Cookie bowls

Top photo: Thinkstock; bottom photo: Lynn Andriani

Instead of Cupcakes...
Use your muffin pan to make cookie ice cream bowls. Any of the basic drop cookies—chocolate chip, sugar, oatmeal raisin—will work. Follow the recipe, but in place of spooning little balls of dough onto a cookie sheet, turn a muffin pan upside down and form the dough around the cups. Bake the tin with the dough cups facing up. Once the bowls are golden, remove the pan from the oven, let them cool and then fill with fruit, ice cream, chocolate mousse, pudding or other treats.
Chicken in a Bundt pan

Top photo: Williams-Sonoma; bottom photo: Thinkstock

Instead of a Bundt Cake...
Turn the classic baking pan into a MacGyver-esque roaster for chicken. Standing the bird up using the pan's tube produces a rotisserie-like effect, so the skin browns all around. Chunks of potatoes, carrots, turnips and onions can help prop the chicken up if necessary (and all the juices that flow onto the vegetables will make them taste delicious). Roast in a 350-degree oven for an hour or more (the internal temperature should be 165 degrees).
Margarita and ice cream machine

Top photo: Williams-Sonoma; bottom photo: Thinkstock

Instead of Mint Chocolate Chip Ice Cream...
Make slushy margaritas in your ice cream machine. The appliance's slow churning motion is perfect for creating frozen drinks. Freeze the bowl ahead of time, just as you would for ice cream, and then pour in the mixed margarita (we're partial to this pomegranate one, which includes habanero tequila). Turn the machine on and let the drink spin; after about 10 to 15 minutes, you should have the perfect consistency. The frozen bowl also keeps any unpoured margaritas from melting too quickly.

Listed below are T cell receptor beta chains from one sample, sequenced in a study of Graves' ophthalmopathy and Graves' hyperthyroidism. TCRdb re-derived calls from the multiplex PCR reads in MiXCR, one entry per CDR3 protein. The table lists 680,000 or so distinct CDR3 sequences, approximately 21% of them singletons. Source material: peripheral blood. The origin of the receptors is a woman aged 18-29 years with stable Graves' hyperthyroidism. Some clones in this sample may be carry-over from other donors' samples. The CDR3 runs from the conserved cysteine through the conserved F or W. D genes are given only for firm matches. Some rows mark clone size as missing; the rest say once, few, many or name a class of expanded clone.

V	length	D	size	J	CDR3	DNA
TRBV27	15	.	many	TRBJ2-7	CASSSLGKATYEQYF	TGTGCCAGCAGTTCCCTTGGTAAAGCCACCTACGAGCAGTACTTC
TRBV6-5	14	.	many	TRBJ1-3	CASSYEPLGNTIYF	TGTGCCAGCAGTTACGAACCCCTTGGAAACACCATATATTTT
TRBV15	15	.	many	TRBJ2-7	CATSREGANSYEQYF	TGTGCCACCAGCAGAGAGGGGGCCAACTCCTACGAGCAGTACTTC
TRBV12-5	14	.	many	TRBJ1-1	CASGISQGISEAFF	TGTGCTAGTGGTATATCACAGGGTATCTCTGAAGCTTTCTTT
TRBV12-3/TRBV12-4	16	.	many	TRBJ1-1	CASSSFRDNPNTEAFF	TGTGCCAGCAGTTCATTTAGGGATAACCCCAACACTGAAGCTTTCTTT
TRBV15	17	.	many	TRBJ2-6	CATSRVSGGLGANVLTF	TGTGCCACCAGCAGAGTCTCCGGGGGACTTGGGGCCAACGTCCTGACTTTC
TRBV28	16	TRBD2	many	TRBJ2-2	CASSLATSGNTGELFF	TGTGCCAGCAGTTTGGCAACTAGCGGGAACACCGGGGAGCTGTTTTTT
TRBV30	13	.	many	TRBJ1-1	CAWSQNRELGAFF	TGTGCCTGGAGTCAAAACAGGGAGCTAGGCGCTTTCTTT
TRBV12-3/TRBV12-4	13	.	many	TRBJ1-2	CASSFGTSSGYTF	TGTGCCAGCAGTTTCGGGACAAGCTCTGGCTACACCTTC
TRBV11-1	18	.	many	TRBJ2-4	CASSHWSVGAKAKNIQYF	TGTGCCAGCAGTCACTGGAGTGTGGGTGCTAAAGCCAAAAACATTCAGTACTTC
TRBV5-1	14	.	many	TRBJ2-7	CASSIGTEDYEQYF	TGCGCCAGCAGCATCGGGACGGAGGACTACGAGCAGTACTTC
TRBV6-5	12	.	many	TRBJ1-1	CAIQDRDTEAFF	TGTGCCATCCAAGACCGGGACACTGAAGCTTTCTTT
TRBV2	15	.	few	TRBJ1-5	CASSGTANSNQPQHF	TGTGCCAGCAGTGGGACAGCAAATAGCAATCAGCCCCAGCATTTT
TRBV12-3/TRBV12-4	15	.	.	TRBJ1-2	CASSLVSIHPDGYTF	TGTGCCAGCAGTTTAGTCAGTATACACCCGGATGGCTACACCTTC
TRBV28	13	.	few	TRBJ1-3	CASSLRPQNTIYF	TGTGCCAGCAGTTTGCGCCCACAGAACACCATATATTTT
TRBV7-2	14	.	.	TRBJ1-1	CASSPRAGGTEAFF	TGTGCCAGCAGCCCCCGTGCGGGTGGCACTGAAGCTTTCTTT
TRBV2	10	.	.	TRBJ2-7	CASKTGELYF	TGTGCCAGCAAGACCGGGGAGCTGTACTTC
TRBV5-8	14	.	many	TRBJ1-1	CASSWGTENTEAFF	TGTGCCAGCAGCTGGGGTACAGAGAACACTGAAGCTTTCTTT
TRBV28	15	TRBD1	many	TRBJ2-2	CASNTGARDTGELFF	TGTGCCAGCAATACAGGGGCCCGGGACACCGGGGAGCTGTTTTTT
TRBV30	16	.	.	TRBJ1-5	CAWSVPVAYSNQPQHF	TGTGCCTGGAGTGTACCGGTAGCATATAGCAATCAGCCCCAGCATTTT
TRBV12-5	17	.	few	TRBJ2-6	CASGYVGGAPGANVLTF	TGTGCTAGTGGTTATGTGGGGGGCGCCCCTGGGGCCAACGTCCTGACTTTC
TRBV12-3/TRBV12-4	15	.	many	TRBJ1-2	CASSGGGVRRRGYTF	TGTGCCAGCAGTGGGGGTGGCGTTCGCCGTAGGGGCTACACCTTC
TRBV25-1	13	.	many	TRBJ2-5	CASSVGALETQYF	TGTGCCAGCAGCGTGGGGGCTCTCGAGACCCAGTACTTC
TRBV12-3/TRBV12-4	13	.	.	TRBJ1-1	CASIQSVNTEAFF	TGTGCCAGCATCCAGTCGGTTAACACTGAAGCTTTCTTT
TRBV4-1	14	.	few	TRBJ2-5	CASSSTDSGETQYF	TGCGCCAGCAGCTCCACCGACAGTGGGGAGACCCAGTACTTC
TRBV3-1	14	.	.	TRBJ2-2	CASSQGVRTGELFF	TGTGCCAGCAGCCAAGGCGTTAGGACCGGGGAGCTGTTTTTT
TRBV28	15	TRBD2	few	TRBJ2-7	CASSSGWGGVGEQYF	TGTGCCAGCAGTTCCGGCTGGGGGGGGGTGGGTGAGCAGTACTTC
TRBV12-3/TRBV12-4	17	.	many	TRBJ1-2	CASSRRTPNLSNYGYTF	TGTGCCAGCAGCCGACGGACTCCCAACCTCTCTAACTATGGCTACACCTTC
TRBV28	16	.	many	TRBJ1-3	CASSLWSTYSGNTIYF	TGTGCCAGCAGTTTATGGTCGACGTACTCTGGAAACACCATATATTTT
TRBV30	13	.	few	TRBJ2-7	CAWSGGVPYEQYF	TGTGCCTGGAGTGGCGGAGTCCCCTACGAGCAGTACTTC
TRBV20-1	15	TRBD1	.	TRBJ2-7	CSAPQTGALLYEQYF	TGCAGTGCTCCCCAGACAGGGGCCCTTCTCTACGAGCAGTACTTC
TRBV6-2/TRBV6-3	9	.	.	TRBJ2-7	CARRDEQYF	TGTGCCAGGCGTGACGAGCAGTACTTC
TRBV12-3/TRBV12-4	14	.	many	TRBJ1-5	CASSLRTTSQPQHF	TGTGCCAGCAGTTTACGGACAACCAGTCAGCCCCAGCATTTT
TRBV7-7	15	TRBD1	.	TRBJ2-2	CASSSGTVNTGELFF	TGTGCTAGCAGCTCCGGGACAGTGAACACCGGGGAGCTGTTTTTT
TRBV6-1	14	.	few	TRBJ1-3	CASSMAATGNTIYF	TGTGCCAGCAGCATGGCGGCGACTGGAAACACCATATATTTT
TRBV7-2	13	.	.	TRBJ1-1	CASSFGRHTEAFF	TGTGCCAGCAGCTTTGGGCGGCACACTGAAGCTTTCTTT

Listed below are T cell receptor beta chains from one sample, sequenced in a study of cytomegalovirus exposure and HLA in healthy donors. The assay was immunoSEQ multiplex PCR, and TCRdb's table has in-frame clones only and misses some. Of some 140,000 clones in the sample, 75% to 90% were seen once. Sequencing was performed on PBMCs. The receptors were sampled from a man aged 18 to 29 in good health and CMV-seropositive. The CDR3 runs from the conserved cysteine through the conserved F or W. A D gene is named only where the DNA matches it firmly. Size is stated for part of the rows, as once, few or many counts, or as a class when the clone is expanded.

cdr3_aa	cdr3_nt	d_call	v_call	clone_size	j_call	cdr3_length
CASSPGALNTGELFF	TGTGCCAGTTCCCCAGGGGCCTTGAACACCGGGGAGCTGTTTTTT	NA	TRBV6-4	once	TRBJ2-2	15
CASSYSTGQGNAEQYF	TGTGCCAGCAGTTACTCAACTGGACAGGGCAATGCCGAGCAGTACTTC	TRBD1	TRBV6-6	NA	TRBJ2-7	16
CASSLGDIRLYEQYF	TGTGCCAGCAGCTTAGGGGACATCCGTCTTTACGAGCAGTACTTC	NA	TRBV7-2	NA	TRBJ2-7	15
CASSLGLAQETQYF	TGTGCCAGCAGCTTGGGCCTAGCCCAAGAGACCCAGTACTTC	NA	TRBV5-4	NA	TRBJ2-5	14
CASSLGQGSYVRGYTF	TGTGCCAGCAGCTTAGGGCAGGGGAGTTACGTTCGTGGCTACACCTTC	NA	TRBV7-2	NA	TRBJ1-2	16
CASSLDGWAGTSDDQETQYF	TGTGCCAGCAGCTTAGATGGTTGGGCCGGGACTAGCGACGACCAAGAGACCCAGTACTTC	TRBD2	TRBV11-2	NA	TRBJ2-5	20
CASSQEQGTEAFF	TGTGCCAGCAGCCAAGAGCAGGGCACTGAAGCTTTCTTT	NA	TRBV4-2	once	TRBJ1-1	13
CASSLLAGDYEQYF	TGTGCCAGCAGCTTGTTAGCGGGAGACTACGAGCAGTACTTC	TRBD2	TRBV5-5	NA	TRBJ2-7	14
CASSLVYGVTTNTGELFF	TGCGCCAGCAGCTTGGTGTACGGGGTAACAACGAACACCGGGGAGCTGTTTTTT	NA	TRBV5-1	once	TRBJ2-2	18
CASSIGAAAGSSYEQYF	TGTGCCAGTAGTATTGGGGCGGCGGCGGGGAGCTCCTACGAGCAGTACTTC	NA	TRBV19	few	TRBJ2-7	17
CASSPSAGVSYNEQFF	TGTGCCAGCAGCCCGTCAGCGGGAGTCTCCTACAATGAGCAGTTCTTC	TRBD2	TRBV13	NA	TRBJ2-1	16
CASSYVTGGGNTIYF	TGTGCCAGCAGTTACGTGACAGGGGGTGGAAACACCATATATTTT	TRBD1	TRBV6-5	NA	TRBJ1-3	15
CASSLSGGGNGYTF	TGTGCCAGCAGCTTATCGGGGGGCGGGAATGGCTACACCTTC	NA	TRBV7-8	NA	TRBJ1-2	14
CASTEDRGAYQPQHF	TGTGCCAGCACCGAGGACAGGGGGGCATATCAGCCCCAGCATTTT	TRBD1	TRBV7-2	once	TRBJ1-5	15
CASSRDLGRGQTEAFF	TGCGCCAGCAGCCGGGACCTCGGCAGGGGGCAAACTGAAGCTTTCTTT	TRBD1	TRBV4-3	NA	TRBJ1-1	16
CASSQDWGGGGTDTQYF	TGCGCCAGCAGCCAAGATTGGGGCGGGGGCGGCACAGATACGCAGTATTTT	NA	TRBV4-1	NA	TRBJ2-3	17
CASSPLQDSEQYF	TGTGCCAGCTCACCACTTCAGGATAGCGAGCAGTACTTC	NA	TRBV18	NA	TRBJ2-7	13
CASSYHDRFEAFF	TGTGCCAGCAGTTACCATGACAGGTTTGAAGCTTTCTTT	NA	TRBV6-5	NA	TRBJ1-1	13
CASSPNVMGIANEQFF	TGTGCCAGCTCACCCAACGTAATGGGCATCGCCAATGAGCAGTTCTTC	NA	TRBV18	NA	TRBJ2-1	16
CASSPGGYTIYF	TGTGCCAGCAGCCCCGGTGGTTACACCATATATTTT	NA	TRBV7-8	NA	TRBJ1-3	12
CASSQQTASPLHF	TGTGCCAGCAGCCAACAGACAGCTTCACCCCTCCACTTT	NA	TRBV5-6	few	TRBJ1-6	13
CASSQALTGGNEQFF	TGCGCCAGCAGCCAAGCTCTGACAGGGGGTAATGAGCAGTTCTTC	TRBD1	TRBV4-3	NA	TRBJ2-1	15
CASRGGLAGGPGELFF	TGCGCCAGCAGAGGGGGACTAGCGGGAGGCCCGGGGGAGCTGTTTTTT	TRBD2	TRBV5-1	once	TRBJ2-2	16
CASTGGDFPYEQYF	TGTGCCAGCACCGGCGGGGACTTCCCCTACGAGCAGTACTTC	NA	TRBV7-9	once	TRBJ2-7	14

Macaroni and cheese waffle

Top photo: Krups; bottom photo: Lynn Andriani

Instead of Waffles...
Change the way you eat mac 'n' cheese by putting it in the waffle iron. A waffled square of the cheesy pasta is a thing to behold, as Dan Shumski, who wrote the short-lived blog Waffleizer, discovered. Through trial and error, he found that the key is breading cold blocks of mac 'n' cheese (like this mixed-cheese version) in flour, egg and bread crumbs; they hold up well to the machine's heat and weight. Even if yours don't come out perfectly, you'll still get the same glorious result: a gooey inside with a crispy, crusty exterior.
Ravioli Lasagna

Top photo: Williams-Sonoma; bottom photo: Fred Minnick

Instead of Corn Muffins...
Make Ravioli Lasagna, hand-held spins on the classic, where every bite includes browned and crunchy edges. A muffin tin gives you just the right size, and ravioli are the perfect width. Layer them in between teaspoonfuls of Parmesan, ricotta, mozzarella and marinara sauce.

Get the recipe: Ravioli Lasagna

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